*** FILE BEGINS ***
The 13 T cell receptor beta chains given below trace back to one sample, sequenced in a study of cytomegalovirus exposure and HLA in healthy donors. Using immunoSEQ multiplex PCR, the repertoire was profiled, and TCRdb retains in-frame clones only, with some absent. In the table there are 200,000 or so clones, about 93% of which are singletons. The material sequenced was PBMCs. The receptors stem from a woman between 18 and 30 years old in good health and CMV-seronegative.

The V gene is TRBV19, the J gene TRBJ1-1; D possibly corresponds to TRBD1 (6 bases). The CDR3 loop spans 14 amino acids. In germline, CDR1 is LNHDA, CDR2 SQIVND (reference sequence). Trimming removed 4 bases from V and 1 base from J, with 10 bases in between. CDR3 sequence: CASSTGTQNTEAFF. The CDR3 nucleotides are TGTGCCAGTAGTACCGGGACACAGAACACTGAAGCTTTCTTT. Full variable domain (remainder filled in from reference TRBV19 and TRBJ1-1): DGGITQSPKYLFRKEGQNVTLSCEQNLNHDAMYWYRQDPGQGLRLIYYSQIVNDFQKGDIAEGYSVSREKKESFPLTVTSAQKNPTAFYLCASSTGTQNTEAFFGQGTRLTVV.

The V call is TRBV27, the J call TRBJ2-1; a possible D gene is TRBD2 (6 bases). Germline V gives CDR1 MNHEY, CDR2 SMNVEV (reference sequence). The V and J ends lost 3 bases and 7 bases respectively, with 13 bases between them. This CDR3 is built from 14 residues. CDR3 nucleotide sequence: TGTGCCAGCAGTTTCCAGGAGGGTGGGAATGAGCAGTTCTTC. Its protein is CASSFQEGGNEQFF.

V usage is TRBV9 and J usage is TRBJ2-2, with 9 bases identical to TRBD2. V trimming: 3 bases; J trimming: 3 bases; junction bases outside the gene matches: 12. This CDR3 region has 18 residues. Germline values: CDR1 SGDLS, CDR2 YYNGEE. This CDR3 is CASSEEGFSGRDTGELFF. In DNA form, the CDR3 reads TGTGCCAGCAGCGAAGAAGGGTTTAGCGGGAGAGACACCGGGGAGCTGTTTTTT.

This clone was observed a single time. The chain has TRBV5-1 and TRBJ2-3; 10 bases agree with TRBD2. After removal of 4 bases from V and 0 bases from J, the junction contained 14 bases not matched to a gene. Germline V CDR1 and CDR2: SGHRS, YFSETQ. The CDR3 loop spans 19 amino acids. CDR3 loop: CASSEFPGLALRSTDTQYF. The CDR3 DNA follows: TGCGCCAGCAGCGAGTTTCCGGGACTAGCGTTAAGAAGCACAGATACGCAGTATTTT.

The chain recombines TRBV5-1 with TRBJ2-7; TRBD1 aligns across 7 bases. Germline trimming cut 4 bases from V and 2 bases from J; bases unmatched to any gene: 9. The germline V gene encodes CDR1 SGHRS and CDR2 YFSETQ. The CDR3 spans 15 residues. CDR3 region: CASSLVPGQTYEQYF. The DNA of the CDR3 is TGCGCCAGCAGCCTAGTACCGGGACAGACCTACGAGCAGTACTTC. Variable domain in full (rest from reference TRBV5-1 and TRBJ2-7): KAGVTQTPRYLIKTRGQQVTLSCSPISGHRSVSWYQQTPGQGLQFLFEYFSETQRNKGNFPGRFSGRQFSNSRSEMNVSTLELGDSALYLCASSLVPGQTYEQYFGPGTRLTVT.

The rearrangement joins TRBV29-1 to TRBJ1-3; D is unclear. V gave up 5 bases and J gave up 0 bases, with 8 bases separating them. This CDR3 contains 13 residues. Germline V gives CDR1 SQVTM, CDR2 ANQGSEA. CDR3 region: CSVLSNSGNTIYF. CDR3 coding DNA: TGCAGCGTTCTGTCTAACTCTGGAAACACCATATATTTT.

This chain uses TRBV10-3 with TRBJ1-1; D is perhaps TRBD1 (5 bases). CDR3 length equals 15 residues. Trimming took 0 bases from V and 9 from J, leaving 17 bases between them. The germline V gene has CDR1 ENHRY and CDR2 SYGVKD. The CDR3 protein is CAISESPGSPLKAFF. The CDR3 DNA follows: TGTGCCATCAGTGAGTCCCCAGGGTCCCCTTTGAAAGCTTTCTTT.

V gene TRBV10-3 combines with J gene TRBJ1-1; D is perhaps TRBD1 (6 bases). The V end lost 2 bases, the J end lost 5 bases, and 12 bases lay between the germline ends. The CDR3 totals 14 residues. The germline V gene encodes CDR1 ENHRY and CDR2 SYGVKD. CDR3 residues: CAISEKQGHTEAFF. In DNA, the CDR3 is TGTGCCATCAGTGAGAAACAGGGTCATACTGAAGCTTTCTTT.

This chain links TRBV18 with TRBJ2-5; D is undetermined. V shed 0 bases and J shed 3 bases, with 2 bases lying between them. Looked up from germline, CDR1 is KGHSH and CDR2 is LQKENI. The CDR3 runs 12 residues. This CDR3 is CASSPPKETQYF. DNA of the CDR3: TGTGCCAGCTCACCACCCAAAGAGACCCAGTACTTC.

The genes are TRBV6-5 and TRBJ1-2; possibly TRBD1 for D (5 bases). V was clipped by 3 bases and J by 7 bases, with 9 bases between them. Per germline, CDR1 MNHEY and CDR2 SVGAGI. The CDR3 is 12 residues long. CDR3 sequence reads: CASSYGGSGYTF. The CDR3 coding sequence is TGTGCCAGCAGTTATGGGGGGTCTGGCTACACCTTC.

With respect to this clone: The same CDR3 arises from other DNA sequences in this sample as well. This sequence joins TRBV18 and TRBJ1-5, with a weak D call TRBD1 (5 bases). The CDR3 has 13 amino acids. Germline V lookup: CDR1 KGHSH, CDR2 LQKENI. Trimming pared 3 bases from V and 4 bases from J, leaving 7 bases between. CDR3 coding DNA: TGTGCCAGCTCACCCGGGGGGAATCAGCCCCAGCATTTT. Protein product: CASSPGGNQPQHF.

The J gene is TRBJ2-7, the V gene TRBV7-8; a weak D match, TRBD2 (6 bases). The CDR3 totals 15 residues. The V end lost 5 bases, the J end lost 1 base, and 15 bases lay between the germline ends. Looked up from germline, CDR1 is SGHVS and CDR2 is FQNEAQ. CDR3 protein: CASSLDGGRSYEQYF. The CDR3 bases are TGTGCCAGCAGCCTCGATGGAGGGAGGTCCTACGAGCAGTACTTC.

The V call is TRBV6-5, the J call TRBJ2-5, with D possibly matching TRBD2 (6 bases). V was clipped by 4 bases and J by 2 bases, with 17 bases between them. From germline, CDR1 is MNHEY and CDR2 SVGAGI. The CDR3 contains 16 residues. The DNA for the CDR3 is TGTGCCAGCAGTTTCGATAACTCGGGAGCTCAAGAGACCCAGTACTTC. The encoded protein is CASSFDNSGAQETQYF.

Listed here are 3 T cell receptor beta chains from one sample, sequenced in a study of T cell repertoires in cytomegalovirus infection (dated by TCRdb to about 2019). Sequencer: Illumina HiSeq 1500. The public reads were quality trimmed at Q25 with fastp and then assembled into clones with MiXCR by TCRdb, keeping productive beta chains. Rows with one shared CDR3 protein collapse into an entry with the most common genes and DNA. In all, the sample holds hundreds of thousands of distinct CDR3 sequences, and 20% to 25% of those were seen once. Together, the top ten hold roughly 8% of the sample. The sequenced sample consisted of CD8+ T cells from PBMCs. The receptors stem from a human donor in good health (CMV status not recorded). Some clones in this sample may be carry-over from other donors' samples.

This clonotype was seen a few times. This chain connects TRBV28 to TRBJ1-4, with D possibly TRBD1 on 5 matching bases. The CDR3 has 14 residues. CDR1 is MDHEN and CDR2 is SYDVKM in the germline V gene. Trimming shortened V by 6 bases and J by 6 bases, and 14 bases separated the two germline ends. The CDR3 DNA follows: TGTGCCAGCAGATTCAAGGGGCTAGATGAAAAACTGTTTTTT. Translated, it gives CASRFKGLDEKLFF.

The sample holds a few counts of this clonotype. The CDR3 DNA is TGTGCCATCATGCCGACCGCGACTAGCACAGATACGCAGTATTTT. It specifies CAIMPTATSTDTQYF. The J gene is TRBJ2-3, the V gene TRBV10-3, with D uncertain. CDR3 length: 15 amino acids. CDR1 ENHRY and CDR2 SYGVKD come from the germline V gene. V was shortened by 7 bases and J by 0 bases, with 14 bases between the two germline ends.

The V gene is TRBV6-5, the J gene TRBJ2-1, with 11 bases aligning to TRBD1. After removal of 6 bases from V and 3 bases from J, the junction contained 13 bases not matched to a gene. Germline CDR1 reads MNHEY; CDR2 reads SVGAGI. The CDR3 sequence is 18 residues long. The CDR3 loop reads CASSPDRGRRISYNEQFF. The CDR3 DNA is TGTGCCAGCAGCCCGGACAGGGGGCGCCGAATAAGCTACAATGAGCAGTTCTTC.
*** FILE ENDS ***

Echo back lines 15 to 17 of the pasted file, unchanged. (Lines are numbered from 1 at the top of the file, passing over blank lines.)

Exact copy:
Listed here are 3 T cell receptor beta chains from one sample, sequenced in a study of T cell repertoires in cytomegalovirus infection (dated by TCRdb to about 2019). Sequencer: Illumina HiSeq 1500. The public reads were quality trimmed at Q25 with fastp and then assembled into clones with MiXCR by TCRdb, keeping productive beta chains. Rows with one shared CDR3 protein collapse into an entry with the most common genes and DNA. In all, the sample holds hundreds of thousands of distinct CDR3 sequences, and 20% to 25% of those were seen once. Together, the top ten hold roughly 8% of the sample. The sequenced sample consisted of CD8+ T cells from PBMCs. The receptors stem from a human donor in good health (CMV status not recorded). Some clones in this sample may be carry-over from other donors' samples.

This clonotype was seen a few times. This chain connects TRBV28 to TRBJ1-4, with D possibly TRBD1 on 5 matching bases. The CDR3 has 14 residues. CDR1 is MDHEN and CDR2 is SYDVKM in the germline V gene. Trimming shortened V by 6 bases and J by 6 bases, and 14 bases separated the two germline ends. The CDR3 DNA follows: TGTGCCAGCAGATTCAAGGGGCTAGATGAAAAACTGTTTTTT. Translated, it gives CASRFKGLDEKLFF.

The sample holds a few counts of this clonotype. The CDR3 DNA is TGTGCCATCATGCCGACCGCGACTAGCACAGATACGCAGTATTTT. It specifies CAIMPTATSTDTQYF. The J gene is TRBJ2-3, the V gene TRBV10-3, with D uncertain. CDR3 length: 15 amino acids. CDR1 ENHRY and CDR2 SYGVKD come from the germline V gene. V was shortened by 7 bases and J by 0 bases, with 14 bases between the two germline ends.